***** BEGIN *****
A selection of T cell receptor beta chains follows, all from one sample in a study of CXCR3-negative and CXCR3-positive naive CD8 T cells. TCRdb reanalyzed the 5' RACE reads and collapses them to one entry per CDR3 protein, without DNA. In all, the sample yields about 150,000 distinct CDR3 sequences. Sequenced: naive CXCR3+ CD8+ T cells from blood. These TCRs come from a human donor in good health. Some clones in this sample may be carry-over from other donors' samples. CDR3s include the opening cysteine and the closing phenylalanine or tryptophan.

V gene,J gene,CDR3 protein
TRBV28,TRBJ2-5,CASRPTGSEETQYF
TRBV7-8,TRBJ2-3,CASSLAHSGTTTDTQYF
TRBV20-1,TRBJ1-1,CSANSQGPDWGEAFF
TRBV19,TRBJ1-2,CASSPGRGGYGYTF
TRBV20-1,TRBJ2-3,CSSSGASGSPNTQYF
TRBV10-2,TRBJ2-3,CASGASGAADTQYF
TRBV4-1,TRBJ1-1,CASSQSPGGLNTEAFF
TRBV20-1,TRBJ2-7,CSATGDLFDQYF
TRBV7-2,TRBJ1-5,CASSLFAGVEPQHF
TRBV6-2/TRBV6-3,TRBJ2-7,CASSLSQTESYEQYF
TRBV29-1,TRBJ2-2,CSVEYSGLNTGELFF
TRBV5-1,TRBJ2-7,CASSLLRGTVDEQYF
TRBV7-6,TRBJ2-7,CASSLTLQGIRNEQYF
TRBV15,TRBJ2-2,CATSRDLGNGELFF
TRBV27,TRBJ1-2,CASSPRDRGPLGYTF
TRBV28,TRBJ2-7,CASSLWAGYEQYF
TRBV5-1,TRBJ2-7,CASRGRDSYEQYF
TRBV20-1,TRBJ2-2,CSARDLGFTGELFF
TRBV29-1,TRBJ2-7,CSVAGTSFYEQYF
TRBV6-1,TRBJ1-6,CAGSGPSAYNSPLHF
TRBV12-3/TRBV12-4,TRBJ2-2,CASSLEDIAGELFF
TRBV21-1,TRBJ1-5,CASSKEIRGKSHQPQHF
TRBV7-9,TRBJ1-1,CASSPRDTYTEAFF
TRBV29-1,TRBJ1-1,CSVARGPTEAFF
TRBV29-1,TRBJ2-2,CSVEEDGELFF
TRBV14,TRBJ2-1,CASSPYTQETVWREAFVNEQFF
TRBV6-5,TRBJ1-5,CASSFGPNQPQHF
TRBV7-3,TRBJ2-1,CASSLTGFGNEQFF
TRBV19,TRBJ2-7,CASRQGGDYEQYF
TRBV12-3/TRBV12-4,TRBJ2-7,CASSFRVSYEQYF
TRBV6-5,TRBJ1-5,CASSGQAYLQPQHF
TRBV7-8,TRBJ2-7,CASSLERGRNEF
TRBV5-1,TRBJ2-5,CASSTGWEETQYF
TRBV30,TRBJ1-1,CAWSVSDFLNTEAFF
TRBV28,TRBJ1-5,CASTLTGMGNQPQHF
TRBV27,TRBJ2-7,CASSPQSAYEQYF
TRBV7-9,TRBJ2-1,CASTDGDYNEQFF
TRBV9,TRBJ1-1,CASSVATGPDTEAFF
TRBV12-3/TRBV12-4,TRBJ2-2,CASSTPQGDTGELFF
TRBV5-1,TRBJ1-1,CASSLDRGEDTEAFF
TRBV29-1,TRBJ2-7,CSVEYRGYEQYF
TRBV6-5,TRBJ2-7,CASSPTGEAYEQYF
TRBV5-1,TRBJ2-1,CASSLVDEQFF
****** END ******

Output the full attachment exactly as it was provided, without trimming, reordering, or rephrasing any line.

A selection of T cell receptor beta chains follows, all from one sample in a study of CXCR3-negative and CXCR3-positive naive CD8 T cells. TCRdb reanalyzed the 5' RACE reads and collapses them to one entry per CDR3 protein, without DNA. In all, the sample yields about 150,000 distinct CDR3 sequences. Sequenced: naive CXCR3+ CD8+ T cells from blood. These TCRs come from a human donor in good health. Some clones in this sample may be carry-over from other donors' samples. CDR3s include the opening cysteine and the closing phenylalanine or tryptophan.

V gene,J gene,CDR3 protein
TRBV28,TRBJ2-5,CASRPTGSEETQYF
TRBV7-8,TRBJ2-3,CASSLAHSGTTTDTQYF
TRBV20-1,TRBJ1-1,CSANSQGPDWGEAFF
TRBV19,TRBJ1-2,CASSPGRGGYGYTF
TRBV20-1,TRBJ2-3,CSSSGASGSPNTQYF
TRBV10-2,TRBJ2-3,CASGASGAADTQYF
TRBV4-1,TRBJ1-1,CASSQSPGGLNTEAFF
TRBV20-1,TRBJ2-7,CSATGDLFDQYF
TRBV7-2,TRBJ1-5,CASSLFAGVEPQHF
TRBV6-2/TRBV6-3,TRBJ2-7,CASSLSQTESYEQYF
TRBV29-1,TRBJ2-2,CSVEYSGLNTGELFF
TRBV5-1,TRBJ2-7,CASSLLRGTVDEQYF
TRBV7-6,TRBJ2-7,CASSLTLQGIRNEQYF
TRBV15,TRBJ2-2,CATSRDLGNGELFF
TRBV27,TRBJ1-2,CASSPRDRGPLGYTF
TRBV28,TRBJ2-7,CASSLWAGYEQYF
TRBV5-1,TRBJ2-7,CASRGRDSYEQYF
TRBV20-1,TRBJ2-2,CSARDLGFTGELFF
TRBV29-1,TRBJ2-7,CSVAGTSFYEQYF
TRBV6-1,TRBJ1-6,CAGSGPSAYNSPLHF
TRBV12-3/TRBV12-4,TRBJ2-2,CASSLEDIAGELFF
TRBV21-1,TRBJ1-5,CASSKEIRGKSHQPQHF
TRBV7-9,TRBJ1-1,CASSPRDTYTEAFF
TRBV29-1,TRBJ1-1,CSVARGPTEAFF
TRBV29-1,TRBJ2-2,CSVEEDGELFF
TRBV14,TRBJ2-1,CASSPYTQETVWREAFVNEQFF
TRBV6-5,TRBJ1-5,CASSFGPNQPQHF
TRBV7-3,TRBJ2-1,CASSLTGFGNEQFF
TRBV19,TRBJ2-7,CASRQGGDYEQYF
TRBV12-3/TRBV12-4,TRBJ2-7,CASSFRVSYEQYF
TRBV6-5,TRBJ1-5,CASSGQAYLQPQHF
TRBV7-8,TRBJ2-7,CASSLERGRNEF
TRBV5-1,TRBJ2-5,CASSTGWEETQYF
TRBV30,TRBJ1-1,CAWSVSDFLNTEAFF
TRBV28,TRBJ1-5,CASTLTGMGNQPQHF
TRBV27,TRBJ2-7,CASSPQSAYEQYF
TRBV7-9,TRBJ2-1,CASTDGDYNEQFF
TRBV9,TRBJ1-1,CASSVATGPDTEAFF
TRBV12-3/TRBV12-4,TRBJ2-2,CASSTPQGDTGELFF
TRBV5-1,TRBJ1-1,CASSLDRGEDTEAFF
TRBV29-1,TRBJ2-7,CSVEYRGYEQYF
TRBV6-5,TRBJ2-7,CASSPTGEAYEQYF
TRBV5-1,TRBJ2-1,CASSLVDEQFF